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Challenging the 5 Biggest Misconceptions About China’s Economy

Autor:   •  April 24, 2018  •  1,688 Words (7 Pages)  •  148 Views

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A company with monopoly rights on trade with France’s colonies in Louisiana was established. It was generating a flow of dividends, distributed among the holders of the company’s shares. Initially, the government converted a small amount of the government debt into the shares of the new company. The company became known as the Mississippi System.

Then a truly revolutionary development emerged – the company was granted a right to launch a bank that could print money. The company has used the new money to buy its own stock. Very quickly the price of the Mississippi stock skyrocketed, and more and more trend-following government debt holders were eager to convert the debt into the Mississippi stock. Simultaneously, as the stock price went up, the dividend yield, or interest rate, went down, close to zero levels.

The rest of the story is in the history books. A more detailed description of the Mississippi System’s mechanism can be found in a remarkable biography of Richard Cantillon1, one of the designers of the system.

Strikingly similar to the case of the Mississippi System, starting from 2008, multiple attempts were made to use the printing press in order to decrease the interest rates by buying the government debt, which led to a substantial appreciation of the latter. This time the system was named Quantitative Easing.

Until recently, China has been the largest participant of the system, holding more than $1.5 trillion of US government debt. Beijing had received most of it in exchange for the exported goods that drove the US consumer boom of the 2000s. On a side note, as the largest holder of the treasuries, China has become the main beneficiary of the Quantitative Easing mechanism, gaining approximately $150 – 200 billion, excluding interest. Despite that this deal is history’s third most profitable transaction, after Alaska and

Louisiana acquisitions, it doesn’t receive much press coverage.

It is possible that the China’s think-tanks have studied the economic history of the 18th century, which means that the decreasing reserves may be an indication of China unlocking its capital from the treasuries and employing it in natural resources, real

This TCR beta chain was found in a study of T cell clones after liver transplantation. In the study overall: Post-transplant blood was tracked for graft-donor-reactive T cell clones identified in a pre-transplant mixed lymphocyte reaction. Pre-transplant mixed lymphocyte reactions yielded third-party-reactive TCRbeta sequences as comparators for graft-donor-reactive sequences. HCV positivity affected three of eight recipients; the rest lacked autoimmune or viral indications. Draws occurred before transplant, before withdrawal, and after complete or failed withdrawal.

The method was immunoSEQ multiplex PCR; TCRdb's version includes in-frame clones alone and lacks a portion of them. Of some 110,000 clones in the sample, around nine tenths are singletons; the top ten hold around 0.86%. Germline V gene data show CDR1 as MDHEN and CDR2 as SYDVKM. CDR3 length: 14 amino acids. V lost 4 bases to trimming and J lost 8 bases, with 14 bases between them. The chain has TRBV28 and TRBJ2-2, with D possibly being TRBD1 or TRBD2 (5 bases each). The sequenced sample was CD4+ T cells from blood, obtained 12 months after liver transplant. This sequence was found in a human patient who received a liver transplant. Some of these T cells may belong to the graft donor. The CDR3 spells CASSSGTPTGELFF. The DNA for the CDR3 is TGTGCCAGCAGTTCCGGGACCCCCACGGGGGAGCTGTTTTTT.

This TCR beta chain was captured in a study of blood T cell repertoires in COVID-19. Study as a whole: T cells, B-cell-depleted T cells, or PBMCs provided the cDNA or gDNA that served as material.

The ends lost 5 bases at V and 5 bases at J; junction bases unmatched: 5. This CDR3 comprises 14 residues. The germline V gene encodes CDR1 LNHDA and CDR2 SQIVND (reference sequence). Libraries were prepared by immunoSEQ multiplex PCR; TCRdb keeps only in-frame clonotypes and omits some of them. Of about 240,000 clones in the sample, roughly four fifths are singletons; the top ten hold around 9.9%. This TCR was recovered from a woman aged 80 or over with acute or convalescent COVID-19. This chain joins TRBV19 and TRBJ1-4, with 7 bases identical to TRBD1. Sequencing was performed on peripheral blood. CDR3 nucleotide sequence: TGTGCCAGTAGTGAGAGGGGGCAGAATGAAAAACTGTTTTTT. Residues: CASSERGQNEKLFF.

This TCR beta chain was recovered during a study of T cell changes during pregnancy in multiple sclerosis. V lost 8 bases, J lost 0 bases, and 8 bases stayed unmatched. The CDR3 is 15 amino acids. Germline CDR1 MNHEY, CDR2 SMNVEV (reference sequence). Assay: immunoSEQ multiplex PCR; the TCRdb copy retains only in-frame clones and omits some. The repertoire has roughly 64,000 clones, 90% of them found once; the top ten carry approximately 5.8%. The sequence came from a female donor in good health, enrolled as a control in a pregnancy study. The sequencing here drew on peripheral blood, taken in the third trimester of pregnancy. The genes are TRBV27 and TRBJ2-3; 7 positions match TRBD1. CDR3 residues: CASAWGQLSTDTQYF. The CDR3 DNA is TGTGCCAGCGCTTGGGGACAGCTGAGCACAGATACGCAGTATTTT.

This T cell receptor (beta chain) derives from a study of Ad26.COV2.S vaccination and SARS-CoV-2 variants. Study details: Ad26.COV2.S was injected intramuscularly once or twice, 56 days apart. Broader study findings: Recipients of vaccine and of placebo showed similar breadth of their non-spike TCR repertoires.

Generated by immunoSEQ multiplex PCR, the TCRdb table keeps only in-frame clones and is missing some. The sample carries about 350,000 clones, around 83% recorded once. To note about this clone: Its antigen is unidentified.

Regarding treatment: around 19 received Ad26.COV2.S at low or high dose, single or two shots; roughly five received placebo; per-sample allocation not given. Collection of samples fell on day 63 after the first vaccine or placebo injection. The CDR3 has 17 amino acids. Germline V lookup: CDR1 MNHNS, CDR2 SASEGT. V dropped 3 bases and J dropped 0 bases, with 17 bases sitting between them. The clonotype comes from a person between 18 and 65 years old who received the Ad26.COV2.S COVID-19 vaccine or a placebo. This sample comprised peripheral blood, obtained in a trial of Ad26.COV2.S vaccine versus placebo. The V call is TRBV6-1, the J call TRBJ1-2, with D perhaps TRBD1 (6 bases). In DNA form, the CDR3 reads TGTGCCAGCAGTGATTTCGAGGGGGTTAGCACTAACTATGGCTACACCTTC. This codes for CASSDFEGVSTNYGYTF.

estate and other real assets around the globe. What seems like a capital outflow may in fact be a capital relocation away from the second Mississippi System.

1 Antoine E. Murphy, “Richard Cantillon – entrepreneur and economist”, Oxford, 1986.


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Quantitative Easing - one of the most profitable transactions in history.

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Capital outflow and decreasing reserves may be an indication of reserves relocation.

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3) China’seconomyhasstoppedgrowing.

The slowing growth of China’s economy is a fact. But what is misunderstood is that it is not an abnormal situation – it is just the law of physics. Indeed, if China’s economy continued growing 10%+, in less than 30 years it would account

for up to 75% of the world’s economy.

When a pine tree grows 3 feet per year, in the third year it grows 50%, but in year 20 – only a modest 5%. Can we say that a 20 year-old pine-tree is in crisis?

One of the reasons of this misunderstanding appears to be the media’s natural tendency in pursuit of advertisement budgets to hype the news by playing with the wording. Indeed, who would bother to open an article titled “Growth down from 7.4% to 6.9%”? Instead, “China Economic Growth Is Slowest in Decades” will get much more clicks.

4) Stockcrashisanindicationoftheweakereconomy.

In the US, where well-developed equity markets have become one of the major sources of capital for businesses, stock markets are a relatively good indicator of the performance of the entire economy.

China’s equity markets, despite their enormous size, are still in their infancy stage. Most of the economy is still financed by bank capital, not equity capital. Hence stock exchanges are still largely detached from the real economy – they are very much like a casino

(some may argue though, that even in the developed western markets stock exchanges’ role is not much different).

Until China’s stock market reaches a more advanced development stage, using it as a yardstick to measure economic activity will lead to false conclusions.

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Slowing growth is a natural process, and not an indication of a crisis.

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China’s stock market is still detached from the real economy.




5) Transitiontohighvalue-addedmanufacturing.


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